Hank Willis Thomas on the ‘Irrational Idea’ of Artistic Success

Artist Hank Willis Thomas poses next to his piece at Art For Social Justice, Usher Raymond IV, Daniel Arhsam and TIDAL debut Chains at Urban Zen on January 29, 2016 in New York City. (Photo by Michael Loccisano/Getty Images for Tidal)

Artist Hank Willis Thomas poses next to his piece at Art For Social Justice, Usher Raymond IV, Daniel Arhsam and TIDAL debut Chains at Urban Zen on January 29, 2016 in New York City. (Photo: Michael Loccisano/Getty Images for Tidal)

Choosing to pursue an arts-related career is a brave decision. In fact, considering the job prospects—the sparsity of opportunities, the amount of competition and the often low to non-existent pay—some may even say it’s an irrational one.

But according to Hank Willis Thomas, a visual artist and photographer, that is precisely what’s necessary to succeed. Mr. Thomas has been chiseling his way to artistic recognition for some time now. His video projects have been featured at the Sundance Film Festival and his photography is displayed in museums like the MoMA, the Whitney and the Guggenheim. Indeed, Mr. Thomas appears to be approaching artistic success.

So what’s it like for a mid-career artist who has achieved success but is no Damian Hirst, with his sharks selling for millions upon millions? Mr. Thomas discusses his experience in building an artistic career, the anxieties–and the financial struggles in a sweeping interview published in Pacific Standard.

On the keys to success: “Luck,” Mr. Thomas says before offering an anecdote containing a more satisfying and surprisingly motivational answer: “My father once told me something when he was talking about his personal successes and personal failures. He said that he’d always had an irrational idea of what he was capable of. I think this irrational idea of what you’re capable of is possibly a key to quote unquote success. When you face certain failure, you cannot be dissuaded.”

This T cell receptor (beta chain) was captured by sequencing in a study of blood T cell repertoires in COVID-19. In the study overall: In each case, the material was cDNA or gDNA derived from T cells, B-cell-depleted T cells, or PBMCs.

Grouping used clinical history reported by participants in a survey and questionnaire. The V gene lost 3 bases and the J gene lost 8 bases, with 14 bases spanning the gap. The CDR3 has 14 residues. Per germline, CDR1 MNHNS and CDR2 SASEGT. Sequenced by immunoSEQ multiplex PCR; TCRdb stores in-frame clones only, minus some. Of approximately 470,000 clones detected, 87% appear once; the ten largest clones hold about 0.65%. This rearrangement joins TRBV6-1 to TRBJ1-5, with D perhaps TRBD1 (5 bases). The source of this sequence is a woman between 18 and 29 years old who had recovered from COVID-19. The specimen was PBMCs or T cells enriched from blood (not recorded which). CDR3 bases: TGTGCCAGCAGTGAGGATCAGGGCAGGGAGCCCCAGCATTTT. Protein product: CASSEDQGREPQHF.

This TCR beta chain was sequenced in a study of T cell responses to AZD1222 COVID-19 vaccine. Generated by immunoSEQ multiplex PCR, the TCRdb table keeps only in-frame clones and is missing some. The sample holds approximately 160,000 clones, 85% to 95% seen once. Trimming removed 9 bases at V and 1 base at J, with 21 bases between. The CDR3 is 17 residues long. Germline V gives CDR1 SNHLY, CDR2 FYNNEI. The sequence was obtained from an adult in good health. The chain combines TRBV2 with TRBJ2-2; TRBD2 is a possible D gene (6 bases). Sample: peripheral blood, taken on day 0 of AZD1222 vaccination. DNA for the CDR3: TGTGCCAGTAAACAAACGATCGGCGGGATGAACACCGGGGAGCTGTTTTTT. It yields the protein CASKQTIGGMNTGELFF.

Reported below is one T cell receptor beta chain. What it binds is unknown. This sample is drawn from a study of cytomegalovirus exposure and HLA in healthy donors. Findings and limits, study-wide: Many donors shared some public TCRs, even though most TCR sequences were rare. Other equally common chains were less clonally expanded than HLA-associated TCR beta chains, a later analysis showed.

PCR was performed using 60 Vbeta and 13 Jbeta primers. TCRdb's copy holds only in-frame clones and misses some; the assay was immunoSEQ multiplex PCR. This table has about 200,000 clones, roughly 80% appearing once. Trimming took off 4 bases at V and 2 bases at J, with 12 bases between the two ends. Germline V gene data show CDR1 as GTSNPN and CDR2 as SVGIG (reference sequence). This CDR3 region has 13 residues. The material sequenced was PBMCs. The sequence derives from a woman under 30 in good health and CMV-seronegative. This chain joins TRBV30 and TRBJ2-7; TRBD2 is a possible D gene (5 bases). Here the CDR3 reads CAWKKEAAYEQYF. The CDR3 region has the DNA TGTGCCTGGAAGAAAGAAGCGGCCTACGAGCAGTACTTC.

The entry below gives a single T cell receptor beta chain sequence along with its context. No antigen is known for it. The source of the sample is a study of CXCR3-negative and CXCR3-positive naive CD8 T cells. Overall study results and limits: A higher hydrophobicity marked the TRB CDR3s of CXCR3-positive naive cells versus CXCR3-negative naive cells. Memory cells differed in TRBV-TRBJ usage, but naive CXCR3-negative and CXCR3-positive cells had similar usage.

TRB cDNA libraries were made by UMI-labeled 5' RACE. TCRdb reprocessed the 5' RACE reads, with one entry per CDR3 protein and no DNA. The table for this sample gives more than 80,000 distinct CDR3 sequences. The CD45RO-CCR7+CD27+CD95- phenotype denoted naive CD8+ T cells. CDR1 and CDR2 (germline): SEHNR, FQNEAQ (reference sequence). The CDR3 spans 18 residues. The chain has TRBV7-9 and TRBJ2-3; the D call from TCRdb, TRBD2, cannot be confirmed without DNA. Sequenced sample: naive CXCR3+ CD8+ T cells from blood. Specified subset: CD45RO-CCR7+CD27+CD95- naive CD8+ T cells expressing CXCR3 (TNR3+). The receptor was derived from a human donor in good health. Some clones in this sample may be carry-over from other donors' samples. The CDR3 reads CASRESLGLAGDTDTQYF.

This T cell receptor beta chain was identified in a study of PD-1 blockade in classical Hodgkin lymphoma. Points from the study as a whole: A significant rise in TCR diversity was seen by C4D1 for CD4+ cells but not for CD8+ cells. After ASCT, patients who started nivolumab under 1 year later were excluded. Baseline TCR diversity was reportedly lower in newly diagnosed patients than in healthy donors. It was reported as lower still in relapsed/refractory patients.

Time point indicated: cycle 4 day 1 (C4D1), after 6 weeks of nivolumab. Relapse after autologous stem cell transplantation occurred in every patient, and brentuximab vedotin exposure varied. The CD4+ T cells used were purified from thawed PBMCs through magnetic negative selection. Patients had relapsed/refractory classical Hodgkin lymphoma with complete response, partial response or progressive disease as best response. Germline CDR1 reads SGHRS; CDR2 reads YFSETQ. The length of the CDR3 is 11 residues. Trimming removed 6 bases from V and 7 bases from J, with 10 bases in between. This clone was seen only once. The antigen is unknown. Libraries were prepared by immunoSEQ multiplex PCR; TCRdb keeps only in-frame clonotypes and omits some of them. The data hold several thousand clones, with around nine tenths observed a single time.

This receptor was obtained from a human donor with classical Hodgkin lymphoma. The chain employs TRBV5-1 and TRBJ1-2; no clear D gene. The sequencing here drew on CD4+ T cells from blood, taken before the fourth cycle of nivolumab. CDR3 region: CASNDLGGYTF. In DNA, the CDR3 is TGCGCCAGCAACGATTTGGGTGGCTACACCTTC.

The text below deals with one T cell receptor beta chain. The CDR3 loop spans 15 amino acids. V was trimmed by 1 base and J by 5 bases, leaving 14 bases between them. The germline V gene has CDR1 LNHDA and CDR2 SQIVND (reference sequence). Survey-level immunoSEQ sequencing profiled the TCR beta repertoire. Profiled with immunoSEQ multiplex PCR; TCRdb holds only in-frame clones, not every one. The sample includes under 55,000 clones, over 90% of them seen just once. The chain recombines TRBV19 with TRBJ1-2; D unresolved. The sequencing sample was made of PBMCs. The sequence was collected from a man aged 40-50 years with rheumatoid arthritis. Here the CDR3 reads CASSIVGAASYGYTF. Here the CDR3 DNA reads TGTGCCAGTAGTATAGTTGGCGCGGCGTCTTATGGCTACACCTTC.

On teaching art students about the financial reality of the career:  “The chances that you’ll make any money making art are so few and far between that it is like, ‘Why give everyone false hope?’ The main thing I try to encourage is that if you want to be an artist, don’t be realistic,” Mr. Thomas says, continuing the idea that meticulous calculation and planning is redundant because of the amorphous shape art careers take. “No one really knows how to tell you what to do once you get the grant or the opportunity because if you have a lot of experience in that, you probably aren’t teaching a class.”

On being a banker instead of an artist: “I don’t believe there’s any security in life. There’s only false security,” Mr. Thomas says, dwelling on the prospect of eventually moving into a more financially stable career. “Have I wished that I kind of had a job and had certain skills to [do something else]? Yeah. I think everyone has that moment where they are like, ‘You know what? I should go live on an island and take it easy. Live off the land. Or maybe I can get a good teaching job.’ But you know what? Frequently, we get to those other places, and we realize that there’s something that we really miss from whatever we were doing.”

It would seem that their are positive and negatives in any of our career choices. And even in something like finance, Mr. Thomas thinks artistic expression can flourish: “[Banking] is awfully creative.”

Hank Willis Thomas on the ‘Irrational Idea’ of Artistic Success